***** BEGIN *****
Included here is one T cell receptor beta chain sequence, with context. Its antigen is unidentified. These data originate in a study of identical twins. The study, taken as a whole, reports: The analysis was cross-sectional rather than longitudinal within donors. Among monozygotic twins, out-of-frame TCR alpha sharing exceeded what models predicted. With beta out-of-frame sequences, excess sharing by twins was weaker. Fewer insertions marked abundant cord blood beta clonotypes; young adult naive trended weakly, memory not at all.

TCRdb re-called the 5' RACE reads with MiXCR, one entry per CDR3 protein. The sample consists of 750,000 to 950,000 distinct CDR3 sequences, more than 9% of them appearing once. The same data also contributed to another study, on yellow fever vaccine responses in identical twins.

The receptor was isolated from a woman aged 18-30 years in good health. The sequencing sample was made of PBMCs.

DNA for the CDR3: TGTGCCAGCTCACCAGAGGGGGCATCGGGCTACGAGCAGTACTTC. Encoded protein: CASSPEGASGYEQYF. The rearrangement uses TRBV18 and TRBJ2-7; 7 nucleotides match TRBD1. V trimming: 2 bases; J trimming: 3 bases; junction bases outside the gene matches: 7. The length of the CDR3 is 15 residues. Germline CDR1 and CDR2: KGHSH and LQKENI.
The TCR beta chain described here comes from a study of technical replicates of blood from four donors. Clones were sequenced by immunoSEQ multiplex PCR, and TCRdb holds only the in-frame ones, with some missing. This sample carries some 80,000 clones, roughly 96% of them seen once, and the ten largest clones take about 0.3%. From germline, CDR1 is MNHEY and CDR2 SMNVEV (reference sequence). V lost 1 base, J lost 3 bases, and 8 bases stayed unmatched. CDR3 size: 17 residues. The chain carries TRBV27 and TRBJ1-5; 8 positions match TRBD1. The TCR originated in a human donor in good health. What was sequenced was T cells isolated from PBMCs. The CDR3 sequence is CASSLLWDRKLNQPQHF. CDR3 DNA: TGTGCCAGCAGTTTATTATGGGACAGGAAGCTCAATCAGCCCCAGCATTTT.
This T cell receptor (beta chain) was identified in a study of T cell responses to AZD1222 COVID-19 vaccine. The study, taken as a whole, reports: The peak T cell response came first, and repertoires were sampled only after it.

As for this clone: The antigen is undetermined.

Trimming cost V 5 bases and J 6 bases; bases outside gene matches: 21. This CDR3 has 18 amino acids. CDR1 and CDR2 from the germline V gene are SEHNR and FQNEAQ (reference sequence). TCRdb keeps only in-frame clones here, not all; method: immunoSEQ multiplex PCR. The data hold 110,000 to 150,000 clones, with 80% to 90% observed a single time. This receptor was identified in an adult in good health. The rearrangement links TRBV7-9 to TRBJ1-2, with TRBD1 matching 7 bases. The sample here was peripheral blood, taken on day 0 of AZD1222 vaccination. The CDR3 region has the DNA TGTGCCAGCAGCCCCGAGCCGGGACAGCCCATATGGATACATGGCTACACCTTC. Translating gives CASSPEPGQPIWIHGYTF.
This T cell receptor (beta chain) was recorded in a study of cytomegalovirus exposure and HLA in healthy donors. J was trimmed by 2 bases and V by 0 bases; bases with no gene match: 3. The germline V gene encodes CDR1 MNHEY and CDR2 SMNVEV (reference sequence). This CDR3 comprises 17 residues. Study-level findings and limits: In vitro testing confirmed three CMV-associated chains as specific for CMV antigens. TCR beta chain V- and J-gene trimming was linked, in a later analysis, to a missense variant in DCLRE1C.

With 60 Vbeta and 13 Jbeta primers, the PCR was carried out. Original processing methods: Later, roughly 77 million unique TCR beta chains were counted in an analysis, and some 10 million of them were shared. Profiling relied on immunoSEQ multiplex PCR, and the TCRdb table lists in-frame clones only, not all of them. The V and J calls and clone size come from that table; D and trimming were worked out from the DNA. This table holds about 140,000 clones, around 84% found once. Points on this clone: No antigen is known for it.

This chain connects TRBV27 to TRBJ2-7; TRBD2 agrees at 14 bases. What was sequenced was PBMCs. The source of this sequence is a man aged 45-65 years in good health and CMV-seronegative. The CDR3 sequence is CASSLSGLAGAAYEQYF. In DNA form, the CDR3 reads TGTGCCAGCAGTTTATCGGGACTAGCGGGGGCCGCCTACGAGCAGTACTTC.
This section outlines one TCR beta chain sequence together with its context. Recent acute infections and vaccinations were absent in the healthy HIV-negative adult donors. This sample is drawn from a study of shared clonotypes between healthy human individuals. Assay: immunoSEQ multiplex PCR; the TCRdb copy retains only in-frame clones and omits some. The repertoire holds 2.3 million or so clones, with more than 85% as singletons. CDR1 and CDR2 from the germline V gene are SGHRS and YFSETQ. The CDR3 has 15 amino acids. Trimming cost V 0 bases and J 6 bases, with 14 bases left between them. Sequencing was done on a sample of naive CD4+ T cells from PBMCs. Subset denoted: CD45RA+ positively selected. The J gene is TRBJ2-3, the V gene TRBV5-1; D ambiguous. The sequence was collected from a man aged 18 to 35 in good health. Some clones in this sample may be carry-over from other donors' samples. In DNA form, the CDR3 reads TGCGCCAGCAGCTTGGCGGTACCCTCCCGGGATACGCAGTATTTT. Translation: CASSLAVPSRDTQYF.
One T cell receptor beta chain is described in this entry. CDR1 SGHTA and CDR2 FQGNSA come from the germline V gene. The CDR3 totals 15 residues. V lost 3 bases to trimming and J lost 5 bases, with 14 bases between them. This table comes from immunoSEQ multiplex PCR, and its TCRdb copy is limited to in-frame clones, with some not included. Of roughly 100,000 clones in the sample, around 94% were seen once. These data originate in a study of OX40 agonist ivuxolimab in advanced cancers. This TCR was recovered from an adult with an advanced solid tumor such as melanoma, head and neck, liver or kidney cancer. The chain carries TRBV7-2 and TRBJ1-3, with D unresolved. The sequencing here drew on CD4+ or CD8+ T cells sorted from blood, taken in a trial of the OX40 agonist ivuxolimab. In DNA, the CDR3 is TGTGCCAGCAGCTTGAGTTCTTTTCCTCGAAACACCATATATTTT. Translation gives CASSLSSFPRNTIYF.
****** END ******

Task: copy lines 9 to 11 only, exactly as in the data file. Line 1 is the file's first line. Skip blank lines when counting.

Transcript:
This T cell receptor (beta chain) was recorded in a study of cytomegalovirus exposure and HLA in healthy donors. J was trimmed by 2 bases and V by 0 bases; bases with no gene match: 3. The germline V gene encodes CDR1 MNHEY and CDR2 SMNVEV (reference sequence). This CDR3 comprises 17 residues. Study-level findings and limits: In vitro testing confirmed three CMV-associated chains as specific for CMV antigens. TCR beta chain V- and J-gene trimming was linked, in a later analysis, to a missense variant in DCLRE1C.

With 60 Vbeta and 13 Jbeta primers, the PCR was carried out. Original processing methods: Later, roughly 77 million unique TCR beta chains were counted in an analysis, and some 10 million of them were shared. Profiling relied on immunoSEQ multiplex PCR, and the TCRdb table lists in-frame clones only, not all of them. The V and J calls and clone size come from that table; D and trimming were worked out from the DNA. This table holds about 140,000 clones, around 84% found once. Points on this clone: No antigen is known for it.

This chain connects TRBV27 to TRBJ2-7; TRBD2 agrees at 14 bases. What was sequenced was PBMCs. The source of this sequence is a man aged 45-65 years in good health and CMV-seronegative. The CDR3 sequence is CASSLSGLAGAAYEQYF. In DNA form, the CDR3 reads TGTGCCAGCAGTTTATCGGGACTAGCGGGGGCCGCCTACGAGCAGTACTTC.